U.S. unemployment aid applications at 2-month low
WASHINGTON - The number of Americans seeking unemployment benefits plunged 26,000 last week to a seasonally adjusted 359,000, a hopeful sign for the job market. It's the lowest level of weekly applications in nine weeks.
The Labor Department said Thursday that the four-week average, a less volatile measure, declined 4,500 to 374,000. That's the first drop in six weeks.
Weekly unemployment applications are a measure of the pace of layoffs. When they consistently fall below 375,000, it typically indicates that hiring is strong enough to lower the unemployment rate.
The weekly figures can be volatile, causing most economists to focus on the four-week average.
Other recent data have shown that layoffs have fallen to the lowest level in a decade. But hiring hasn't picked up enough to quickly lower the unemployment rate.
U.S. employers added only 96,000 jobs last month, below the 141,000 in July and much lower than the average 226,000 added in the first three months of the year.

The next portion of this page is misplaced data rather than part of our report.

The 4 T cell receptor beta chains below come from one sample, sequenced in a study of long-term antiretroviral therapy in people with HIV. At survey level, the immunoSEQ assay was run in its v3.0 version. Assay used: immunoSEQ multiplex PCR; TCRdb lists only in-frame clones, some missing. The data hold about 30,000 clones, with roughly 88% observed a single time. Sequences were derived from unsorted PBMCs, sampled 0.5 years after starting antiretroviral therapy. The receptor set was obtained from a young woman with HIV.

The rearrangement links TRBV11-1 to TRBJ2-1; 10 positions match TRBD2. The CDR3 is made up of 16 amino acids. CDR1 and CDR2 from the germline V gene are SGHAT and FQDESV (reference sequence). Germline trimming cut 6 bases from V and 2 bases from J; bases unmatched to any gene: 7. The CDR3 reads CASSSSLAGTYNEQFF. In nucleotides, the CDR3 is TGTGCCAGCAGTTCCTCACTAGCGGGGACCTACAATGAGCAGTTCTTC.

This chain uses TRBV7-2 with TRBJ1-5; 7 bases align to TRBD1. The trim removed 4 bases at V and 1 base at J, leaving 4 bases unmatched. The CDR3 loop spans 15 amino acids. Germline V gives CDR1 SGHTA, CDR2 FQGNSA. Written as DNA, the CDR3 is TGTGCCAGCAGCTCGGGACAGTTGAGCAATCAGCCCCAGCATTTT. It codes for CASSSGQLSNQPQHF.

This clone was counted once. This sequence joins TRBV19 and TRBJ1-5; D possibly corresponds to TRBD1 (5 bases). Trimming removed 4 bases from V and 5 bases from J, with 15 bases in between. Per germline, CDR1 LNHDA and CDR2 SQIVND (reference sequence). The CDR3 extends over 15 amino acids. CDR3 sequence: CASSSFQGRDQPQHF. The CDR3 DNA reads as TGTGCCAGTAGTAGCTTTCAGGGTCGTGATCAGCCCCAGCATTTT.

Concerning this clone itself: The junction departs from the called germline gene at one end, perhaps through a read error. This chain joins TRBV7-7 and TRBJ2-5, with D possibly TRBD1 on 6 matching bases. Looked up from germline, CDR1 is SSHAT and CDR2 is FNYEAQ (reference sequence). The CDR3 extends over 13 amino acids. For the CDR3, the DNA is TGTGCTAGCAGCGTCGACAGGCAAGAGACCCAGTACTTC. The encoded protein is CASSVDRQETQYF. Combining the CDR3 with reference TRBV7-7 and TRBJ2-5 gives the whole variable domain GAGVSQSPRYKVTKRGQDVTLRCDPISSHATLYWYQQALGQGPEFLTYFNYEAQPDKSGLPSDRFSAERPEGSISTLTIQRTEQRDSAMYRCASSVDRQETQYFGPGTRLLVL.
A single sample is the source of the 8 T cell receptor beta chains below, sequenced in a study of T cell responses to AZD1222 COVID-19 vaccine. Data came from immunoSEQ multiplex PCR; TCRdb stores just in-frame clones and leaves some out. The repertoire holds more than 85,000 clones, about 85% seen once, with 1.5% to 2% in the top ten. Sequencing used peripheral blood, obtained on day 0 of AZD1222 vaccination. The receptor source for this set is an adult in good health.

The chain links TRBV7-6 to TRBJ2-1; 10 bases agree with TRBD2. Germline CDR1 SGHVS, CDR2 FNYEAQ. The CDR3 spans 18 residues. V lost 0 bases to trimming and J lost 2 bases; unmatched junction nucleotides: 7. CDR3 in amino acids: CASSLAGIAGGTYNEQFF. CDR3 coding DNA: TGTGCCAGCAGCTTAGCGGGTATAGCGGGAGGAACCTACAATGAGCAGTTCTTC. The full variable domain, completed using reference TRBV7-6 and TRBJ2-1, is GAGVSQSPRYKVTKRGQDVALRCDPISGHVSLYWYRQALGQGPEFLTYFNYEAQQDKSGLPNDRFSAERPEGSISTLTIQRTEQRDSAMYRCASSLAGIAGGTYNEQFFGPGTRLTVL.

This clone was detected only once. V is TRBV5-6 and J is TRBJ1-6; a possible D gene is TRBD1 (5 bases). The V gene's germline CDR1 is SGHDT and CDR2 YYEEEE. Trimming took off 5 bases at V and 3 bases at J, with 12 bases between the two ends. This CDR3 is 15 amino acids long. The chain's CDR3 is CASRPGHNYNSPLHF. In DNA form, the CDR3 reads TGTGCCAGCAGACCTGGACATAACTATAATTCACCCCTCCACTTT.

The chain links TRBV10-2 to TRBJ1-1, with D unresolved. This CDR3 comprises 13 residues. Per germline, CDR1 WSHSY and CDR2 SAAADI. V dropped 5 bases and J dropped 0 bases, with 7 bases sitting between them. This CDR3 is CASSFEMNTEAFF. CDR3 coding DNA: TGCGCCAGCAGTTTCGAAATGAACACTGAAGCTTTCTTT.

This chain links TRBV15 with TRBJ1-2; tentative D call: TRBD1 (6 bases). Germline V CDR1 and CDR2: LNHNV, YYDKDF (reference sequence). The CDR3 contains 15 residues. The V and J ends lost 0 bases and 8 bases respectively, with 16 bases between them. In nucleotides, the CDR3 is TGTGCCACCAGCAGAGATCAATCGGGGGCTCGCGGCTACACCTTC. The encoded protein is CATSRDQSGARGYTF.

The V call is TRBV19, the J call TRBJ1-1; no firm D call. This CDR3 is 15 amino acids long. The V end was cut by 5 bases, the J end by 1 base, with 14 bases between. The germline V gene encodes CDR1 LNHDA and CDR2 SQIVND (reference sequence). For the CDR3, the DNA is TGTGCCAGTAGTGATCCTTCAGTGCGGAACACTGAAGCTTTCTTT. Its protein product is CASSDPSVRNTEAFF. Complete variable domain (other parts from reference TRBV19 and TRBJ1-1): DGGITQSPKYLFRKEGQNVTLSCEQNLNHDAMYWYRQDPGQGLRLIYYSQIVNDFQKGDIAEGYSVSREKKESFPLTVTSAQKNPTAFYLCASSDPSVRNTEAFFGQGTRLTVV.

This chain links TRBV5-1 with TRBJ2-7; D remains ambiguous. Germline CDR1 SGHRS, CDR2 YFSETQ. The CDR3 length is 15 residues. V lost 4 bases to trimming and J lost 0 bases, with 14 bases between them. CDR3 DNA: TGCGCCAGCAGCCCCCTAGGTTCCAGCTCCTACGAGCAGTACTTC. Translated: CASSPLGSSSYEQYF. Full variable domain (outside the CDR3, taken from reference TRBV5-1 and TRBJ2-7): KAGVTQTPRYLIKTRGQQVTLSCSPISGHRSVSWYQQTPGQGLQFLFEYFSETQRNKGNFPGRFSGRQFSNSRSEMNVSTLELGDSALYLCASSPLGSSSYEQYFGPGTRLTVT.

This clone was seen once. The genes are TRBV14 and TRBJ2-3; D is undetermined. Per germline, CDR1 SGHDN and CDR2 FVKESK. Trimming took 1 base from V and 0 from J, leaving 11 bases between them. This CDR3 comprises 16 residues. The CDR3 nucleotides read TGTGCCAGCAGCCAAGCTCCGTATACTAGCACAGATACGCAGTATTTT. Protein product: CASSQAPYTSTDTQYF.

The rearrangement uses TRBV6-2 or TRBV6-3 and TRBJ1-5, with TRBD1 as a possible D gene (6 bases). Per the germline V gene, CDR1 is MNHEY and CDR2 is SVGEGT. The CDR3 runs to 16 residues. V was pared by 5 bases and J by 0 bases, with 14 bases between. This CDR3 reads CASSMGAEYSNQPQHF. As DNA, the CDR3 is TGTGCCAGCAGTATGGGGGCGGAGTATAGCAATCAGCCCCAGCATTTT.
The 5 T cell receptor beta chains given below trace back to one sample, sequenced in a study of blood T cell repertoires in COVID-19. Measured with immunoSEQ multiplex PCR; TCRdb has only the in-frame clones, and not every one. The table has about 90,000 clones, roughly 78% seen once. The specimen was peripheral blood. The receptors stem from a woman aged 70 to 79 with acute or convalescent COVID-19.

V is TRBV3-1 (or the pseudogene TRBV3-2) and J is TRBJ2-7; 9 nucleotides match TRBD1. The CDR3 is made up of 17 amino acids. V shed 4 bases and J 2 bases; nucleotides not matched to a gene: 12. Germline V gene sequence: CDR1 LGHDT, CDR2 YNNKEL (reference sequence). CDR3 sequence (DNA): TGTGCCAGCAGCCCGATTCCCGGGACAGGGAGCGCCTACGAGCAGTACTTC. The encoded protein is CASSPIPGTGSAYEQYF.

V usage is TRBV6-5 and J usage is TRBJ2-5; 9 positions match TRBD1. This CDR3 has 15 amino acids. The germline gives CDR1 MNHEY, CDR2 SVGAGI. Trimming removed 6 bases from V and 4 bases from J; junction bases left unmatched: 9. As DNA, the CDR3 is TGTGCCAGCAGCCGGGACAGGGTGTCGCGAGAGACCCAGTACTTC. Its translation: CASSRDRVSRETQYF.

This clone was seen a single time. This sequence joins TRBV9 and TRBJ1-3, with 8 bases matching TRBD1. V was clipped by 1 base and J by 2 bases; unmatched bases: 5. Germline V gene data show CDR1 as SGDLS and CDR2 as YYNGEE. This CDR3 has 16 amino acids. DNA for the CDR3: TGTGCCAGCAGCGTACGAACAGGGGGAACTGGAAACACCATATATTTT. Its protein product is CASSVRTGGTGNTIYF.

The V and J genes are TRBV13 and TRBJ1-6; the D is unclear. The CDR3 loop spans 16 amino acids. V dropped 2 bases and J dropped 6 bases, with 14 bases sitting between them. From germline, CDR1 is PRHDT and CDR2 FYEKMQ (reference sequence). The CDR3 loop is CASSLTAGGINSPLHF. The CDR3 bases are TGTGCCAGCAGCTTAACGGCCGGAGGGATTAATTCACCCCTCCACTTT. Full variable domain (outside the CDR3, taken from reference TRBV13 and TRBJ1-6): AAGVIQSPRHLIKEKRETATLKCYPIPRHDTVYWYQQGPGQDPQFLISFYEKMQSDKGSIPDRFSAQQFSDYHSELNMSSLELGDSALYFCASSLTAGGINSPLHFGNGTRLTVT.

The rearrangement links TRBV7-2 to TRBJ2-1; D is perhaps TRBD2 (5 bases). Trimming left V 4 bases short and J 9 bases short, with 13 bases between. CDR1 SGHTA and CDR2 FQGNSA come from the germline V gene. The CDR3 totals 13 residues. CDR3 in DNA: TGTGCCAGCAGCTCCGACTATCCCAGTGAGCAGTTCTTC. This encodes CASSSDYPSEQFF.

The unemployment rate dropped in August to 8.1 percent from 8.3 percent, but only because the number of people working or looking for work fell.
The economy isn't growing fast enough to support much more hiring. It grew at a weak 1.3 percent annual rate in the April-June quarter, down from 2 percent in the January-March quarter and 4.1 percent in the final three months of last year.
Growth isn't likely to get much better for the rest of this year. Economists expect it to grow at a roughly 2 percent pace. That's typically too weak to create enough jobs to lower the unemployment rate.
A survey of chief executives, released Wednesday, found a sharp drop in the number of large companies that plan to step up hiring or boost investment in the next six months. They cited worries over tax and budget policies in the United States and slower growth in Europe and China for the gloomier outlook.
Some recent indicators have been more optimistic. Consumer confidence jumped to a seven-month high in September, the Conference Board said Tuesday.
Home prices are rising steadily nationwide. And sales of new homes remained near a two-year high in August, the Commerce Department said Wednesday.